By Robert NilesI gotta agree with Arthur Levine at About.com -- one of the more frequently asked questions I've gotten over the years I've run TPI has been 'how do I get into the theme park design business?' It got to the point where I put on my contact form that I couldn't help people with employment contacts. (I don't want to vouch for people I just met through e-mail, after all.)
Published: October 5, 2007 at 10:32 AM
But if you are interested in breaking into the biz, Levine's got a great Q&A up with Craig Hanna [same link as above], principal and chief creative officer of Thinkwell Design and Production. Thinkwell's worked with Universal and other companies and Hanna talks about jobs he's got open now.
By Robert NilesAn Orlando TV news report claims that half the homes in Celebration are for sale. [Thanks to The Housing Bubble Blog for the link.]
Published: October 4, 2007 at 11:02 PM
Celebration is, as most TPI readers probably know, the town that Disney carved from Walt Disney World property in the mid- to late-1990s. Development continues there, even though Disney sold its share of the development to other companies a few years back.
The lure of buying into "Disney's town" drew speculators like ants on a picnic, driving prices far beyond those for similarly sized units in unincorporated Osceola County. (Though Disney promoted Celebration as a "town," it does not exist as a political entity. It is also unincorporated land, ceded back from Disney's Reedy Creek Improvement District to Osceola County.)
With the real estate bubble bursting all over the country due to the elimination of too-easy mortgage money, "flippers" and other speculators in communities such as Celebration have been left holding the bag. From personal experience, I know that a significant number of properties in Celebration are unoccupied. And that many were, and remain, for sale.
But 50 percent? One out of every two? That number is stunning. [Full disclosure: my mother sells real estate in Celebration. So I'm feeling juuuust a little bit conflicted here.] What are our Orlando-area readers seeing?
By Robert NilesIt looks like the first Disney "mini-resort" is a go... and it's coming to Oahu.
Published: October 3, 2007 at 10:31 PM
Disney's announced that it will build a new resort-style hotel on 21 oceanfront acres on the Hawaiian island, for a 2011 opening. The resort will include 800 units, and undisclosed attractions, and cost north of $140 million.
No word on specific theme, though Disney's gone to the generic Hawaiian well on many occassions, most recently with "Lilo and Stitch."
Hey, there's an idea for a new attraction for this project. Let's move Stitch's Great Escape from WDW to the new Hawaiian resort!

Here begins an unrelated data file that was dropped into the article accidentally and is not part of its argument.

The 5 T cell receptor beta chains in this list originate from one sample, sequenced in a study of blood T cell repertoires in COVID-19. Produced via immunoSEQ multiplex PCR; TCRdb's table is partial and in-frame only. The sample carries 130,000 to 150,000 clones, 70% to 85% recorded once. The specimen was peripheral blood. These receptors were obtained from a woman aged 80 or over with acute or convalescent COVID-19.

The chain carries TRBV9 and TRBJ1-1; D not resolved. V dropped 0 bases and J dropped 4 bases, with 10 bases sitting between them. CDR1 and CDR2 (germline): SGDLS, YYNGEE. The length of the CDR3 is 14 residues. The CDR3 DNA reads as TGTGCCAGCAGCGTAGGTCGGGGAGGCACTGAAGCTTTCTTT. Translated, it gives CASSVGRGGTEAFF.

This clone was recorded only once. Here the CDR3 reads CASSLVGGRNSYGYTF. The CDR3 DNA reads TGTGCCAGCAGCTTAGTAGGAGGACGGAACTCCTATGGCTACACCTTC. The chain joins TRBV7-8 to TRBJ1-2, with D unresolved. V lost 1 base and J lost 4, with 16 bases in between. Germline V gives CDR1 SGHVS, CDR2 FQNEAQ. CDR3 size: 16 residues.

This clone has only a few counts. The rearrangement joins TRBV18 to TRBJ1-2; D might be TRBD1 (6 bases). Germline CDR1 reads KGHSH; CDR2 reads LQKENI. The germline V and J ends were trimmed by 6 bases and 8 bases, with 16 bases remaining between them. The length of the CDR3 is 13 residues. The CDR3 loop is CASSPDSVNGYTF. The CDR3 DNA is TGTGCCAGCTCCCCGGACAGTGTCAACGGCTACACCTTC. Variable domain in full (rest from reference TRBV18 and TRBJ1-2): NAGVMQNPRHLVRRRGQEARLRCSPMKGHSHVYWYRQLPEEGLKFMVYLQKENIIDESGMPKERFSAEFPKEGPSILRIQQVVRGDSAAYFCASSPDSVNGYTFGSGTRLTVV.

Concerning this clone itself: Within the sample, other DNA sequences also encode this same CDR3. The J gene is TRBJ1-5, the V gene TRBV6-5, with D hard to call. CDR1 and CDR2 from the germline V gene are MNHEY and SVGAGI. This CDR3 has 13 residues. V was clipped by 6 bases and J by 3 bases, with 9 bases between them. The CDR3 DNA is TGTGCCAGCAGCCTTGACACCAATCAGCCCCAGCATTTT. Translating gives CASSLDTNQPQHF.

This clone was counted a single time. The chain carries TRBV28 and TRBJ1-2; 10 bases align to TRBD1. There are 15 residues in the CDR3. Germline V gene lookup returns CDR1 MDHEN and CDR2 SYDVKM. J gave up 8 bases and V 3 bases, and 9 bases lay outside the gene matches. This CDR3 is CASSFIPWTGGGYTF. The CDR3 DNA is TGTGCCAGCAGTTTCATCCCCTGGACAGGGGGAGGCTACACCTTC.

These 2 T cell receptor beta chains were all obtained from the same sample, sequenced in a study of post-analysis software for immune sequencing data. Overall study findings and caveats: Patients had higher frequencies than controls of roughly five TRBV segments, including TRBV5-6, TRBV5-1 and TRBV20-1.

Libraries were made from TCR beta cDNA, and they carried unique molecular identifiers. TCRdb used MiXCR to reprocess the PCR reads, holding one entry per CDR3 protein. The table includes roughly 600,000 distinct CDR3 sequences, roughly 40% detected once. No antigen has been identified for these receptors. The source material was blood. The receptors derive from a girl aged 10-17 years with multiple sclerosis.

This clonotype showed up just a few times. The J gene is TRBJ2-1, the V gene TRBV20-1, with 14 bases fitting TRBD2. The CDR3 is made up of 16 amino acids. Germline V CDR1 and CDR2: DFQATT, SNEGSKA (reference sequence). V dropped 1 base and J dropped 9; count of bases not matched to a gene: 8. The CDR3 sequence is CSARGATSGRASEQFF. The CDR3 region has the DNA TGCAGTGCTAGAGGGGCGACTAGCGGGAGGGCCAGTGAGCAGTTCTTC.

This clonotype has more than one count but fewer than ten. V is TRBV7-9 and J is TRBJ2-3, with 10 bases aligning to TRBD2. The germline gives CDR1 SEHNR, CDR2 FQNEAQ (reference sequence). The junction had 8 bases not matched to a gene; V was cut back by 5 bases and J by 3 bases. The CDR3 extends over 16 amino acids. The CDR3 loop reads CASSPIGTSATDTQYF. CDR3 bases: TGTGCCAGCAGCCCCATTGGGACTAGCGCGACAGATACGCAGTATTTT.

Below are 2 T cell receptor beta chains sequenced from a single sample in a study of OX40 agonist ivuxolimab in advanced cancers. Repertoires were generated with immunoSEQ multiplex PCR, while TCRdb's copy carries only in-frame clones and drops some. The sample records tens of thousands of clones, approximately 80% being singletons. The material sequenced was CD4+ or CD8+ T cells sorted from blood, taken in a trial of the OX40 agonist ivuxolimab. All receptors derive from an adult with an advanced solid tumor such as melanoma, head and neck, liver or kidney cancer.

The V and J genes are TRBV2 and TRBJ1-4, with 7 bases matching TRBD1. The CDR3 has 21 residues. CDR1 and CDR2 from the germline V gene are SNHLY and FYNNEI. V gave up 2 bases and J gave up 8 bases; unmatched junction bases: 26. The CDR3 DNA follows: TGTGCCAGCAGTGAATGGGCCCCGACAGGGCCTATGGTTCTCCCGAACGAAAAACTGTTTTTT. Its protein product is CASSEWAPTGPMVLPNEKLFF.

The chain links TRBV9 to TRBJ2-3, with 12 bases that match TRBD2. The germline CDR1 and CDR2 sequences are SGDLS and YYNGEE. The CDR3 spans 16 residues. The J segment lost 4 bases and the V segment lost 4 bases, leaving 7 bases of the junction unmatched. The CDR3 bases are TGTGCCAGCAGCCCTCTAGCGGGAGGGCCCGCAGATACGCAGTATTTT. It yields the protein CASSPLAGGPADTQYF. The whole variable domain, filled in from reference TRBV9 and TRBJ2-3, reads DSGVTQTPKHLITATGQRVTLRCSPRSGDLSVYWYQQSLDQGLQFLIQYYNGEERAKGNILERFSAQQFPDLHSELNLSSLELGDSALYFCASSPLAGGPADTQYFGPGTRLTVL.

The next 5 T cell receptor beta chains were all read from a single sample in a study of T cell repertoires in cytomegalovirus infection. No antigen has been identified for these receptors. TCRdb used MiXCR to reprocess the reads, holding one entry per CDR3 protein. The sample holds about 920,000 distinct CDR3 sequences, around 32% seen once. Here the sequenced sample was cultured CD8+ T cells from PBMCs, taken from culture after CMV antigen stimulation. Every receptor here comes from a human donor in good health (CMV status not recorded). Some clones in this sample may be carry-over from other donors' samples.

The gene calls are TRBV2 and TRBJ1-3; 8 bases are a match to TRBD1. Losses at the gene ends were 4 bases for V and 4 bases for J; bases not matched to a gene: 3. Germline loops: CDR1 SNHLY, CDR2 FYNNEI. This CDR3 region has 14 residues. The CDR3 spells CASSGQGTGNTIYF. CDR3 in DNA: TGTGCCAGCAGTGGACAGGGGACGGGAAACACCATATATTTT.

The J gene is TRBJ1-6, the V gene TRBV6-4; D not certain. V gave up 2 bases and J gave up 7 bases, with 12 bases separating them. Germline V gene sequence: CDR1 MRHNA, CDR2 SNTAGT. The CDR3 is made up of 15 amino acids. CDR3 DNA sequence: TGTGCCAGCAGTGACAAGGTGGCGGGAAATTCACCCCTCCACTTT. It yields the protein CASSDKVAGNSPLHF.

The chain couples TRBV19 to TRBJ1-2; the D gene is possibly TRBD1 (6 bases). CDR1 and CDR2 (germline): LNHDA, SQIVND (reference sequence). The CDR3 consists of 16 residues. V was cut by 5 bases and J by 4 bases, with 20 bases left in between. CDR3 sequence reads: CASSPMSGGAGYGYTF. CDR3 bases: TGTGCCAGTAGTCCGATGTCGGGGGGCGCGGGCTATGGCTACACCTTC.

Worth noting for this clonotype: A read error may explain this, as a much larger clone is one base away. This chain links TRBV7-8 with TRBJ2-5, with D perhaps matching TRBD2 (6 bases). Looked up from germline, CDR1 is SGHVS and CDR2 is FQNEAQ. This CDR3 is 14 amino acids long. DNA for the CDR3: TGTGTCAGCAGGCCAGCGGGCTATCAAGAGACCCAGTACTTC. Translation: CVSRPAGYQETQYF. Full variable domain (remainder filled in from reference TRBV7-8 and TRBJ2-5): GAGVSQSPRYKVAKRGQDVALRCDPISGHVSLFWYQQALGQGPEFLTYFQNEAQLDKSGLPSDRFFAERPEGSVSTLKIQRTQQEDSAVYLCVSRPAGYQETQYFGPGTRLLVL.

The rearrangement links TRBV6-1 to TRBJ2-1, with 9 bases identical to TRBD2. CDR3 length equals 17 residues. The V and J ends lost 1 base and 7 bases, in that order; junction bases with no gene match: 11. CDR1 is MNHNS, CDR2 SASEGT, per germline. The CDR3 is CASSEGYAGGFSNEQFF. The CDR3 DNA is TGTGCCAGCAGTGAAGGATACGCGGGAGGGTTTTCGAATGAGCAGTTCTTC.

By Erik YatesHowl O Scream at Busch Gardens Tampa is an edgier, more adult, scarier version of its counterpart at Busch Gardens Europe.
Published: October 3, 2007 at 4:53 PM
This year there are 6 houses, 3 of which are all new.
Overall the event is good, and the three new houses are pretty good. The best one is Taste of Blood, and Trapped still comes in at a close second.
Themeing is getting better, as they know they have to at least keep up a little bit with Halloween Horror Nights. There are not a lot of special effects, and not a lot of expensive scares like there are at HHN. What you get is a more raw experience, and you also get scareactors that seem to try a little harder, though I enjoy both events equally.
Here is a short video podcast from the event:
You do see me going through the house, and a few other things.
By Jen BryanSix Flags Over Texas theme park imploded the 128-foot 25-year-old "Wildcatter" ride (which debuted as the “Texas Cliffhanger,” which is how most folks tend to remember it) Tuesday afternoon to make room for a new “Tony Hawk’s Big Spin”. It was imploded at 2 p.m. by the Dallas Demolition Company. Park officials said the new Tony Hawk ride will debut on opening day of the 2008 season.
Published: October 2, 2007 at 9:26 PM
By Robert NilesAbout 2,000 visitors to Legoland Windsor in the United Kingdom were evacuated today after toxic chemicals stored in a shed near the park caught fire.
Published: October 1, 2007 at 2:14 PM
The BBC quoted a fire department spokesperson who reported that 800 liters of chlorine and 800 liters of hydrochloric acid burned. Officials evacuated the park as a precaution against visitors inhaling the fumes.
U.K. environmental officials are investigating.
By Robert NilesThe New York Post's Page Six gossip column reports this morning that singer Jimmy Buffett is claiming copyright infringement against Six Flags over the theme park chain's "Carrothead Club."
Published: October 1, 2007 at 11:31 AM
The Six Flags club is for kids and takes its name from the chain's carrot-chomping Bugs Bunny mascot. But the name is too close to "Parrotheads," Buffett's fan club, for Buffett's comfort.
Buffett, of course, has a deal with Universal Orlando, which houses one of Buffett's Margaritaville restaurants at CityWalk.
Keep reading: September 2007 Archive